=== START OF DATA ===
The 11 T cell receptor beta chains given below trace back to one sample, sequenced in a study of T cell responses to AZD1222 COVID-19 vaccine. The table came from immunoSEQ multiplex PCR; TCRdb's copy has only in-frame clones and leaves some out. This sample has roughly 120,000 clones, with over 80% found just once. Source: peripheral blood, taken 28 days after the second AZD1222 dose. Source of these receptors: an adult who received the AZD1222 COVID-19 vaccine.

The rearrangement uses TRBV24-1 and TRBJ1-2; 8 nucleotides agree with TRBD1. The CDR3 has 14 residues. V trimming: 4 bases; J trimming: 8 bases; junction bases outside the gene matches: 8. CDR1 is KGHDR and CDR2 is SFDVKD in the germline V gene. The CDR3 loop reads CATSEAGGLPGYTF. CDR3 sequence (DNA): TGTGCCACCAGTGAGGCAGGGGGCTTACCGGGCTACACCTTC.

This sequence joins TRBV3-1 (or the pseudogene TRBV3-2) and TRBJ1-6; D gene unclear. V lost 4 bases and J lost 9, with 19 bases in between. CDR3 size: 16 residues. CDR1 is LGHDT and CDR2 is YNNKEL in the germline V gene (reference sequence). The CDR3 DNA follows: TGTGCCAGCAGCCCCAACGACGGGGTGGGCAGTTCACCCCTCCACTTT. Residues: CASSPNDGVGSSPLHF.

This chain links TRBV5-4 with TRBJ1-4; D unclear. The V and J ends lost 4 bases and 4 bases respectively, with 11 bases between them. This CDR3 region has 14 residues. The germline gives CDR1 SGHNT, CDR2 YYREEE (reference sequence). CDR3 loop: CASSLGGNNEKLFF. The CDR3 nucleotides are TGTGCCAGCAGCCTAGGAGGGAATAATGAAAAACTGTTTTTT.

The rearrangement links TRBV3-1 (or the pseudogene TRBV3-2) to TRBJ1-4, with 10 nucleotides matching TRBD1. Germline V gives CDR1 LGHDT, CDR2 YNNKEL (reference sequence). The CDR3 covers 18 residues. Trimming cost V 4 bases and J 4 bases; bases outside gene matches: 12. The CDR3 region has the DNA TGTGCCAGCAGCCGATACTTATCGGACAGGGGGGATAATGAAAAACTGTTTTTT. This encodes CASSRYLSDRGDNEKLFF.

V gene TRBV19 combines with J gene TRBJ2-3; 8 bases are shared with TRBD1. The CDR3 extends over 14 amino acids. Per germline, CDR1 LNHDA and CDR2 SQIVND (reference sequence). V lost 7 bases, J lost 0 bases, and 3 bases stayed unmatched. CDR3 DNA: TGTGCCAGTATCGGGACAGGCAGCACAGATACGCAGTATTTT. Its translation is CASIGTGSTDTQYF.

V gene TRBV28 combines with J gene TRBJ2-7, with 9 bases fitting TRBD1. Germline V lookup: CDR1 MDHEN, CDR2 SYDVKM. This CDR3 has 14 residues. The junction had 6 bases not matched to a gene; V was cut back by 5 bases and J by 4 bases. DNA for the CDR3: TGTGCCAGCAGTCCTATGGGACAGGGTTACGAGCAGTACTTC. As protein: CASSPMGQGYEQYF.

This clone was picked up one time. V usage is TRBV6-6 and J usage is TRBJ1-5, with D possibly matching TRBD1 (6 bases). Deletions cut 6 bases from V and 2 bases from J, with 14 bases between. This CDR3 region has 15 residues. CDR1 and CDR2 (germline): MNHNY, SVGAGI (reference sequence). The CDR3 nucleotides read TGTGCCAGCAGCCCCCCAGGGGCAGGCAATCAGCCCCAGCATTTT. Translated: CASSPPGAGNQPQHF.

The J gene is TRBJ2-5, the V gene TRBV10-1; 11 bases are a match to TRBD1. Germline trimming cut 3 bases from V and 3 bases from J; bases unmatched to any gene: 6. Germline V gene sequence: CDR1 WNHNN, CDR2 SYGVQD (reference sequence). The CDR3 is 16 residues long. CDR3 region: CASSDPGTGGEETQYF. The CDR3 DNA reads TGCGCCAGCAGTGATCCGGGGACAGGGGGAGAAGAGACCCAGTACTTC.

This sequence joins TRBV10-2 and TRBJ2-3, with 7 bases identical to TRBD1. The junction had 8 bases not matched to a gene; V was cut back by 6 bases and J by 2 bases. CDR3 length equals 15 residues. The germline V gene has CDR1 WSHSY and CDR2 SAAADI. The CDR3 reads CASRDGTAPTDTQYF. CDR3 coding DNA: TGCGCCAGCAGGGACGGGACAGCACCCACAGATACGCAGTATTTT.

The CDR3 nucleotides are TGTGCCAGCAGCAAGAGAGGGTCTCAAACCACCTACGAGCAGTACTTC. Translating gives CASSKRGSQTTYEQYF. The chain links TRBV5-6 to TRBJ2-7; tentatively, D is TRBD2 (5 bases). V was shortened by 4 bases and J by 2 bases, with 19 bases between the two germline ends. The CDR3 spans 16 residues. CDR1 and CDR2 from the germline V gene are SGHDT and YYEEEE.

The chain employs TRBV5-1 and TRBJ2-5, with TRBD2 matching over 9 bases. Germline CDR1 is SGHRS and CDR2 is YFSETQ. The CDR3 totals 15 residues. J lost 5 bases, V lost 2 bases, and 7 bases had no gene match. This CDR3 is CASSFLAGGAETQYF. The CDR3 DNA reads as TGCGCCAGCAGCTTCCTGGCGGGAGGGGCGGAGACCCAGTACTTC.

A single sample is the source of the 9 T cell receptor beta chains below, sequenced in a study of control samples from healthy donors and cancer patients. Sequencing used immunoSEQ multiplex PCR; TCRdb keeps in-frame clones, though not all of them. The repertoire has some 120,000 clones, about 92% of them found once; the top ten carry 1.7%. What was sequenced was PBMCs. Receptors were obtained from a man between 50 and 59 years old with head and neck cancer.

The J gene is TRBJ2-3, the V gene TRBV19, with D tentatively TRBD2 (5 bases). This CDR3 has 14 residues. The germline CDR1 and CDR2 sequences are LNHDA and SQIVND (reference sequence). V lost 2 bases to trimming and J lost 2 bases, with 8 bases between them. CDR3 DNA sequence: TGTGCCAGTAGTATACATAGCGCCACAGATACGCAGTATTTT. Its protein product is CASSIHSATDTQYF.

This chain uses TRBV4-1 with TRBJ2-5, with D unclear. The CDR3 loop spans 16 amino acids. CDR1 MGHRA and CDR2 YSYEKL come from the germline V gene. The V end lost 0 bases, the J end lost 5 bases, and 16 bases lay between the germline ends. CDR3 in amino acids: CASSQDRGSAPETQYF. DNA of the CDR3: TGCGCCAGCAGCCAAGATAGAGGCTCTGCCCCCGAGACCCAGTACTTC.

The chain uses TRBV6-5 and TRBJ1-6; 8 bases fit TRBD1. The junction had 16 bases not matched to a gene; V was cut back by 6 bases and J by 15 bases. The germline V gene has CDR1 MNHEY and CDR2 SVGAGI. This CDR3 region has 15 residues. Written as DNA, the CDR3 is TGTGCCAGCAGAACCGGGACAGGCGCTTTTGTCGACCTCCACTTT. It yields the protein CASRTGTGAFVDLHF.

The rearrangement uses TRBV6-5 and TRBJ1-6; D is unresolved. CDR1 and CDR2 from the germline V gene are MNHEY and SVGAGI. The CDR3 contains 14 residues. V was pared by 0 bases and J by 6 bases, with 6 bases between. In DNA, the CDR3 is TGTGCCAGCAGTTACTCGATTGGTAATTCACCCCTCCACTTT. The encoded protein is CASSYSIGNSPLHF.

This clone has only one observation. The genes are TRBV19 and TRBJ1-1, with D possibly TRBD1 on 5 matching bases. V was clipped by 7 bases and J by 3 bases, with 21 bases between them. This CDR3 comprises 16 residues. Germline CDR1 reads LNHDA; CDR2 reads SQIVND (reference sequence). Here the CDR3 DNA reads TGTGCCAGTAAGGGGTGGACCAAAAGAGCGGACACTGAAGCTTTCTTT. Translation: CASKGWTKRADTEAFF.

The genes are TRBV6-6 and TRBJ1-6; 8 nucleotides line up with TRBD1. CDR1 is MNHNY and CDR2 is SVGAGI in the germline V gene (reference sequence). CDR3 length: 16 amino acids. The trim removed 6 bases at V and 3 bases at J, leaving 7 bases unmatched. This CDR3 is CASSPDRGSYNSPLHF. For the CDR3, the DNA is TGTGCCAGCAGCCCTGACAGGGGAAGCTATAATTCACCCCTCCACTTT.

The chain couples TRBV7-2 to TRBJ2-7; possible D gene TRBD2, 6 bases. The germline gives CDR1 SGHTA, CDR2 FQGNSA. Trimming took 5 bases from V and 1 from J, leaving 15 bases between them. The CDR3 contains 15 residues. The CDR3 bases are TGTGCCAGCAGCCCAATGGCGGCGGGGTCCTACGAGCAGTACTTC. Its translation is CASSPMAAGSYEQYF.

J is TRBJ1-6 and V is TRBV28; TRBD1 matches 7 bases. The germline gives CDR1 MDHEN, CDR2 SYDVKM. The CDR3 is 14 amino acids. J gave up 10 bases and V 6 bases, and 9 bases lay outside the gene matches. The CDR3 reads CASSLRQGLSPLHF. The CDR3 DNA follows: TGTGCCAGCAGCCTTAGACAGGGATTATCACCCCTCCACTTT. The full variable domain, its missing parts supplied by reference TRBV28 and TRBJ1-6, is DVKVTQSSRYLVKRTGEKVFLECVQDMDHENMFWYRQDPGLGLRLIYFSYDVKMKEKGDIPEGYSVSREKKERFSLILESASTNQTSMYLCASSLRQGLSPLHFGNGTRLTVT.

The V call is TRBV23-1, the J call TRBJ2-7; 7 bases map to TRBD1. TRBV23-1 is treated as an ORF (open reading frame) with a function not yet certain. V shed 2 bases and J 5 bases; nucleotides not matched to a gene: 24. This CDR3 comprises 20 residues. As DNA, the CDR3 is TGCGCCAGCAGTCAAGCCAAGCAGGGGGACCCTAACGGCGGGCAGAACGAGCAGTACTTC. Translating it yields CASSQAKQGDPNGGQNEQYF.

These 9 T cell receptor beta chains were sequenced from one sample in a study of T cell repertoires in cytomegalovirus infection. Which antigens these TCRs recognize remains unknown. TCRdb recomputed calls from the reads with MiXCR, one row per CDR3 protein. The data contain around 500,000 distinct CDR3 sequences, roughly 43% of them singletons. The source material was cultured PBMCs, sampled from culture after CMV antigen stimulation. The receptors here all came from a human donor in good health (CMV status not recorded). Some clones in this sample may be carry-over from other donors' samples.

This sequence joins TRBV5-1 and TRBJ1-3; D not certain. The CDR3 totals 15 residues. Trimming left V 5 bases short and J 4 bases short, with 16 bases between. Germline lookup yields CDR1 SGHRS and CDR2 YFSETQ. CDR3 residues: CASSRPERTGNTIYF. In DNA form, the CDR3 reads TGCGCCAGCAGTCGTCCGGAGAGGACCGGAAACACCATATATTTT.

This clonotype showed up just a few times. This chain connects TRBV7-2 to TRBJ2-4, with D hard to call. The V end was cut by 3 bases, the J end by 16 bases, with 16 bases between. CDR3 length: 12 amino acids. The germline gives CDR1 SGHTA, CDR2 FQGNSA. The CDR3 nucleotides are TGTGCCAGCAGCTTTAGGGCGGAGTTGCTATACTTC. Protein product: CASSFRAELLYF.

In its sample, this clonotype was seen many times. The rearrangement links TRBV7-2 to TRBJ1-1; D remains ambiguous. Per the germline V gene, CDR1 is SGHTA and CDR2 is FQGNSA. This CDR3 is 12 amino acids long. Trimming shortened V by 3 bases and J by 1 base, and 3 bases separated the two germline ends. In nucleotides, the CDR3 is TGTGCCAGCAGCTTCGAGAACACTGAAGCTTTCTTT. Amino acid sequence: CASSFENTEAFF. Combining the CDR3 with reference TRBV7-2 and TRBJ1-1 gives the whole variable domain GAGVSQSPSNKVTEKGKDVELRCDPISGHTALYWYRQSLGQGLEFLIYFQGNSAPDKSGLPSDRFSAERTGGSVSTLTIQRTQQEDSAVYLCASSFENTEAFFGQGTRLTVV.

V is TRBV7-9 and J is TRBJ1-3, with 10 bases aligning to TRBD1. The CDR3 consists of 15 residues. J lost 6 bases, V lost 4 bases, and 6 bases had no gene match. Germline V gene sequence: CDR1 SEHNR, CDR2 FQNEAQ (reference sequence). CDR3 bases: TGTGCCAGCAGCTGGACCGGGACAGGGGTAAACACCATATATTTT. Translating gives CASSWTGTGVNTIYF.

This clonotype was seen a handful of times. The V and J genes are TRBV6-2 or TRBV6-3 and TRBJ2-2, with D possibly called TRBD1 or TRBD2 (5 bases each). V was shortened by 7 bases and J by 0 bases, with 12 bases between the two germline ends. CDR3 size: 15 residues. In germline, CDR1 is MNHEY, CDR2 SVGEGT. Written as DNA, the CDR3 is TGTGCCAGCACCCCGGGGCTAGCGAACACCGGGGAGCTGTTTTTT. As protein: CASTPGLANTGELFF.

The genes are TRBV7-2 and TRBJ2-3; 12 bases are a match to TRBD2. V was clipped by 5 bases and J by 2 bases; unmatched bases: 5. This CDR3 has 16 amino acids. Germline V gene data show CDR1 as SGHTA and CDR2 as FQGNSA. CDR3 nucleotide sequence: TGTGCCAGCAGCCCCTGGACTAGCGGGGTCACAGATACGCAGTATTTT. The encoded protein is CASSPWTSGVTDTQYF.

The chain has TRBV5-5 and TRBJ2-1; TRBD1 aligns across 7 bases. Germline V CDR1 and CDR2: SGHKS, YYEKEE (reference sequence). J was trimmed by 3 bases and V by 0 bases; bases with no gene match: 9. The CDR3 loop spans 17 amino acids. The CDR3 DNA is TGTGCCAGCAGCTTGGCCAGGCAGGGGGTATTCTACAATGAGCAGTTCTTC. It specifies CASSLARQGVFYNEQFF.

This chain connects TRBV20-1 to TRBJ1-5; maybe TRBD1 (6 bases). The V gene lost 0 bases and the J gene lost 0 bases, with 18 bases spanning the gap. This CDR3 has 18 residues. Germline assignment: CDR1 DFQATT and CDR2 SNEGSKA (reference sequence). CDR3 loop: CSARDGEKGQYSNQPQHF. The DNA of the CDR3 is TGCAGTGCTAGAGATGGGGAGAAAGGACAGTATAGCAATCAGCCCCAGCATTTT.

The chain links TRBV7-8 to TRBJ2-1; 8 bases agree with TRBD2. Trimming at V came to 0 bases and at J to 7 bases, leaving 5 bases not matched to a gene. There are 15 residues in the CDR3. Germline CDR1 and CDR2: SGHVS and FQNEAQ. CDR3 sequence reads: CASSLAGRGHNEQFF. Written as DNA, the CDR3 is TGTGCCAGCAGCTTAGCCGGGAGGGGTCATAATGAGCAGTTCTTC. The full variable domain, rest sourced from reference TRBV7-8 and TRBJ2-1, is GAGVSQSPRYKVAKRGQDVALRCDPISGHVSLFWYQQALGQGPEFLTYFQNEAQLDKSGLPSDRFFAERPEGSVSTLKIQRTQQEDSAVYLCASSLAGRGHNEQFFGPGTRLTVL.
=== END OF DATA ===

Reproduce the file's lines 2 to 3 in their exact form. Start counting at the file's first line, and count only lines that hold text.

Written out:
The rearrangement uses TRBV24-1 and TRBJ1-2; 8 nucleotides agree with TRBD1. The CDR3 has 14 residues. V trimming: 4 bases; J trimming: 8 bases; junction bases outside the gene matches: 8. CDR1 is KGHDR and CDR2 is SFDVKD in the germline V gene. The CDR3 loop reads CATSEAGGLPGYTF. CDR3 sequence (DNA): TGTGCCACCAGTGAGGCAGGGGGCTTACCGGGCTACACCTTC.

This sequence joins TRBV3-1 (or the pseudogene TRBV3-2) and TRBJ1-6; D gene unclear. V lost 4 bases and J lost 9, with 19 bases in between. CDR3 size: 16 residues. CDR1 is LGHDT and CDR2 is YNNKEL in the germline V gene (reference sequence). The CDR3 DNA follows: TGTGCCAGCAGCCCCAACGACGGGGTGGGCAGTTCACCCCTCCACTTT. Residues: CASSPNDGVGSSPLHF.